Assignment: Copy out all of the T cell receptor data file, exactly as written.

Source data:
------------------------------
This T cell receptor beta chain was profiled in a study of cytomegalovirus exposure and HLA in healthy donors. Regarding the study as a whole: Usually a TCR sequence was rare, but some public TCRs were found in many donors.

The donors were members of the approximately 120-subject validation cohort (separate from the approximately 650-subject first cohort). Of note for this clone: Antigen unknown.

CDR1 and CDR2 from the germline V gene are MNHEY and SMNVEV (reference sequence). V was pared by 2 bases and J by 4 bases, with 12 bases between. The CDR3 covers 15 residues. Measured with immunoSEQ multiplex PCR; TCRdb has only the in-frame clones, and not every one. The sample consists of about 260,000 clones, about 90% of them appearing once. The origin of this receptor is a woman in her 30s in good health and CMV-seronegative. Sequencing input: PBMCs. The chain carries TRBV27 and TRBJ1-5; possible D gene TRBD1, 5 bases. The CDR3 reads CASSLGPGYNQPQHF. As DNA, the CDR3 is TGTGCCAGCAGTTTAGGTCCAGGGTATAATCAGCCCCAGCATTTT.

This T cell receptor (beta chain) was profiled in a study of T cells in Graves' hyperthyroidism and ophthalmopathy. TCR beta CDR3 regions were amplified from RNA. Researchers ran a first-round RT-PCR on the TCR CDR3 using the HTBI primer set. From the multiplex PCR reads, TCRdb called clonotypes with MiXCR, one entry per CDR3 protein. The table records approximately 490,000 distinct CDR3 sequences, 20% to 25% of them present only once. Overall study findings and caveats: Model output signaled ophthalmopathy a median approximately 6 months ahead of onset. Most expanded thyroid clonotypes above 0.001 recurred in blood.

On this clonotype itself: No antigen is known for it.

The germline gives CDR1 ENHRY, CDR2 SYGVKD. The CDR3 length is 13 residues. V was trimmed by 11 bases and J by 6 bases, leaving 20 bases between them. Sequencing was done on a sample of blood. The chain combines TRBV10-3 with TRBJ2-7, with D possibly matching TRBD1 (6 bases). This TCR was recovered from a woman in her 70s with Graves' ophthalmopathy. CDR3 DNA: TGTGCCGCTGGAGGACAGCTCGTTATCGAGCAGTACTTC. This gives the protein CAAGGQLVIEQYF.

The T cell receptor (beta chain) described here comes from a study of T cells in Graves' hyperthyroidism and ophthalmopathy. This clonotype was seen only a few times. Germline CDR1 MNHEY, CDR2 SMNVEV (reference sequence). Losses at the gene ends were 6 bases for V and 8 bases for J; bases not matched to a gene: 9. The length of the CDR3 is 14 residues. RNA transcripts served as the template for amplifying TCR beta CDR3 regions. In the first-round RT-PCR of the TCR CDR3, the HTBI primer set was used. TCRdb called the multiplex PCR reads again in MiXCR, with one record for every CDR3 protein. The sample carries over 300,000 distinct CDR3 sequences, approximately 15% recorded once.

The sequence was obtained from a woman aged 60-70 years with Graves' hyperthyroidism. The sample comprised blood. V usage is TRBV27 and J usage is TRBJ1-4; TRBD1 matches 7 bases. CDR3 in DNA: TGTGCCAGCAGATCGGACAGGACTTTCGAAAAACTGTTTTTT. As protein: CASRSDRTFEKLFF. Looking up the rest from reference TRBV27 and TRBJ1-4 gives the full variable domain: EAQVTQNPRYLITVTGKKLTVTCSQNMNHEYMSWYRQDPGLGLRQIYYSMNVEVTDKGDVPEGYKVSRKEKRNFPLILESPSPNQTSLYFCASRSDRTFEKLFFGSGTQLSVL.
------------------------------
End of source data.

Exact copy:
This T cell receptor beta chain was profiled in a study of cytomegalovirus exposure and HLA in healthy donors. Regarding the study as a whole: Usually a TCR sequence was rare, but some public TCRs were found in many donors.

The donors were members of the approximately 120-subject validation cohort (separate from the approximately 650-subject first cohort). Of note for this clone: Antigen unknown.

CDR1 and CDR2 from the germline V gene are MNHEY and SMNVEV (reference sequence). V was pared by 2 bases and J by 4 bases, with 12 bases between. The CDR3 covers 15 residues. Measured with immunoSEQ multiplex PCR; TCRdb has only the in-frame clones, and not every one. The sample consists of about 260,000 clones, about 90% of them appearing once. The origin of this receptor is a woman in her 30s in good health and CMV-seronegative. Sequencing input: PBMCs. The chain carries TRBV27 and TRBJ1-5; possible D gene TRBD1, 5 bases. The CDR3 reads CASSLGPGYNQPQHF. As DNA, the CDR3 is TGTGCCAGCAGTTTAGGTCCAGGGTATAATCAGCCCCAGCATTTT.

This T cell receptor (beta chain) was profiled in a study of T cells in Graves' hyperthyroidism and ophthalmopathy. TCR beta CDR3 regions were amplified from RNA. Researchers ran a first-round RT-PCR on the TCR CDR3 using the HTBI primer set. From the multiplex PCR reads, TCRdb called clonotypes with MiXCR, one entry per CDR3 protein. The table records approximately 490,000 distinct CDR3 sequences, 20% to 25% of them present only once. Overall study findings and caveats: Model output signaled ophthalmopathy a median approximately 6 months ahead of onset. Most expanded thyroid clonotypes above 0.001 recurred in blood.

On this clonotype itself: No antigen is known for it.

The germline gives CDR1 ENHRY, CDR2 SYGVKD. The CDR3 length is 13 residues. V was trimmed by 11 bases and J by 6 bases, leaving 20 bases between them. Sequencing was done on a sample of blood. The chain combines TRBV10-3 with TRBJ2-7, with D possibly matching TRBD1 (6 bases). This TCR was recovered from a woman in her 70s with Graves' ophthalmopathy. CDR3 DNA: TGTGCCGCTGGAGGACAGCTCGTTATCGAGCAGTACTTC. This gives the protein CAAGGQLVIEQYF.

The T cell receptor (beta chain) described here comes from a study of T cells in Graves' hyperthyroidism and ophthalmopathy. This clonotype was seen only a few times. Germline CDR1 MNHEY, CDR2 SMNVEV (reference sequence). Losses at the gene ends were 6 bases for V and 8 bases for J; bases not matched to a gene: 9. The length of the CDR3 is 14 residues. RNA transcripts served as the template for amplifying TCR beta CDR3 regions. In the first-round RT-PCR of the TCR CDR3, the HTBI primer set was used. TCRdb called the multiplex PCR reads again in MiXCR, with one record for every CDR3 protein. The sample carries over 300,000 distinct CDR3 sequences, approximately 15% recorded once.

The sequence was obtained from a woman aged 60-70 years with Graves' hyperthyroidism. The sample comprised blood. V usage is TRBV27 and J usage is TRBJ1-4; TRBD1 matches 7 bases. CDR3 in DNA: TGTGCCAGCAGATCGGACAGGACTTTCGAAAAACTGTTTTTT. As protein: CASRSDRTFEKLFF. Looking up the rest from reference TRBV27 and TRBJ1-4 gives the full variable domain: EAQVTQNPRYLITVTGKKLTVTCSQNMNHEYMSWYRQDPGLGLRQIYYSMNVEVTDKGDVPEGYKVSRKEKRNFPLILESPSPNQTSLYFCASRSDRTFEKLFFGSGTQLSVL.